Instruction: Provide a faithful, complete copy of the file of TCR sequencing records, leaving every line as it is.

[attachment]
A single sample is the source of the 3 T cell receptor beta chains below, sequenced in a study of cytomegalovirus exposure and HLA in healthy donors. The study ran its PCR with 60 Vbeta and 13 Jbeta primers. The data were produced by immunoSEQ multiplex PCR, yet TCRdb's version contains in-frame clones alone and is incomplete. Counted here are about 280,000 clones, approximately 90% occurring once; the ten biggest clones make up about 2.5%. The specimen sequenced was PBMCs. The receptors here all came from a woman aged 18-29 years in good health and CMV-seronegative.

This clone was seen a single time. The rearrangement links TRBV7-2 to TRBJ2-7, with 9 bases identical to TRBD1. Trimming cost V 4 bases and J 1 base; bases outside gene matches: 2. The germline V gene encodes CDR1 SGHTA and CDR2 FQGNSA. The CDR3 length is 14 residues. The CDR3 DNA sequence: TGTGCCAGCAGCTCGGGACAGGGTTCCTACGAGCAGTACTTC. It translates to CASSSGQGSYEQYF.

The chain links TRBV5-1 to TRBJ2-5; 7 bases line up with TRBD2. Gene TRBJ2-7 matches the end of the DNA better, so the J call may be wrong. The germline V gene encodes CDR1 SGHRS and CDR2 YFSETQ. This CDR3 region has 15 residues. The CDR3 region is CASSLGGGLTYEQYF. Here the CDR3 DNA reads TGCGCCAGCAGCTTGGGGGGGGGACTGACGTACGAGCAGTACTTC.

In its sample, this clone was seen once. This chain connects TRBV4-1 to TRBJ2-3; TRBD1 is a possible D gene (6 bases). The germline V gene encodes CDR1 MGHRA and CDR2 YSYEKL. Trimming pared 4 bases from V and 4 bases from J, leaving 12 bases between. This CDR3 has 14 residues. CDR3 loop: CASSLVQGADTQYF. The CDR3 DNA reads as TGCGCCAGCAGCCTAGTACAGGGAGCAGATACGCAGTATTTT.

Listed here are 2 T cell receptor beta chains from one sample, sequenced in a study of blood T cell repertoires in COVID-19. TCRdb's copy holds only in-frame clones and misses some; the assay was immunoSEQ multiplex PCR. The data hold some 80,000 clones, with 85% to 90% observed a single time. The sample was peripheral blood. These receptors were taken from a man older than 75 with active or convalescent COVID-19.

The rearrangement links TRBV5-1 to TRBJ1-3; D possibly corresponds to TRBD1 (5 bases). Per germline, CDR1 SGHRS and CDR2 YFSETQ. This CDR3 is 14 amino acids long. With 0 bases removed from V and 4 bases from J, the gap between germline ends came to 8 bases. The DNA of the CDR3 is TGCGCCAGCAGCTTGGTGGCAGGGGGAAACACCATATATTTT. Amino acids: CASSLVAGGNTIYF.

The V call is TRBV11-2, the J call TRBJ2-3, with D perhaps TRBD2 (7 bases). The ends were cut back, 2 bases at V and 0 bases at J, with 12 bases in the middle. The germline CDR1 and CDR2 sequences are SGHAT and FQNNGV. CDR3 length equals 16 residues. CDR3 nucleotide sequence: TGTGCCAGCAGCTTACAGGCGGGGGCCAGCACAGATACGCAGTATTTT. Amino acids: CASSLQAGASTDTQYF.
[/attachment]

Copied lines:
A single sample is the source of the 3 T cell receptor beta chains below, sequenced in a study of cytomegalovirus exposure and HLA in healthy donors. The study ran its PCR with 60 Vbeta and 13 Jbeta primers. The data were produced by immunoSEQ multiplex PCR, yet TCRdb's version contains in-frame clones alone and is incomplete. Counted here are about 280,000 clones, approximately 90% occurring once; the ten biggest clones make up about 2.5%. The specimen sequenced was PBMCs. The receptors here all came from a woman aged 18-29 years in good health and CMV-seronegative.

This clone was seen a single time. The rearrangement links TRBV7-2 to TRBJ2-7, with 9 bases identical to TRBD1. Trimming cost V 4 bases and J 1 base; bases outside gene matches: 2. The germline V gene encodes CDR1 SGHTA and CDR2 FQGNSA. The CDR3 length is 14 residues. The CDR3 DNA sequence: TGTGCCAGCAGCTCGGGACAGGGTTCCTACGAGCAGTACTTC. It translates to CASSSGQGSYEQYF.

The chain links TRBV5-1 to TRBJ2-5; 7 bases line up with TRBD2. Gene TRBJ2-7 matches the end of the DNA better, so the J call may be wrong. The germline V gene encodes CDR1 SGHRS and CDR2 YFSETQ. This CDR3 region has 15 residues. The CDR3 region is CASSLGGGLTYEQYF. Here the CDR3 DNA reads TGCGCCAGCAGCTTGGGGGGGGGACTGACGTACGAGCAGTACTTC.

In its sample, this clone was seen once. This chain connects TRBV4-1 to TRBJ2-3; TRBD1 is a possible D gene (6 bases). The germline V gene encodes CDR1 MGHRA and CDR2 YSYEKL. Trimming pared 4 bases from V and 4 bases from J, leaving 12 bases between. This CDR3 has 14 residues. CDR3 loop: CASSLVQGADTQYF. The CDR3 DNA reads as TGCGCCAGCAGCCTAGTACAGGGAGCAGATACGCAGTATTTT.

Listed here are 2 T cell receptor beta chains from one sample, sequenced in a study of blood T cell repertoires in COVID-19. TCRdb's copy holds only in-frame clones and misses some; the assay was immunoSEQ multiplex PCR. The data hold some 80,000 clones, with 85% to 90% observed a single time. The sample was peripheral blood. These receptors were taken from a man older than 75 with active or convalescent COVID-19.

The rearrangement links TRBV5-1 to TRBJ1-3; D possibly corresponds to TRBD1 (5 bases). Per germline, CDR1 SGHRS and CDR2 YFSETQ. This CDR3 is 14 amino acids long. With 0 bases removed from V and 4 bases from J, the gap between germline ends came to 8 bases. The DNA of the CDR3 is TGCGCCAGCAGCTTGGTGGCAGGGGGAAACACCATATATTTT. Amino acids: CASSLVAGGNTIYF.

The V call is TRBV11-2, the J call TRBJ2-3, with D perhaps TRBD2 (7 bases). The ends were cut back, 2 bases at V and 0 bases at J, with 12 bases in the middle. The germline CDR1 and CDR2 sequences are SGHAT and FQNNGV. CDR3 length equals 16 residues. CDR3 nucleotide sequence: TGTGCCAGCAGCTTACAGGCGGGGGCCAGCACAGATACGCAGTATTTT. Amino acids: CASSLQAGASTDTQYF.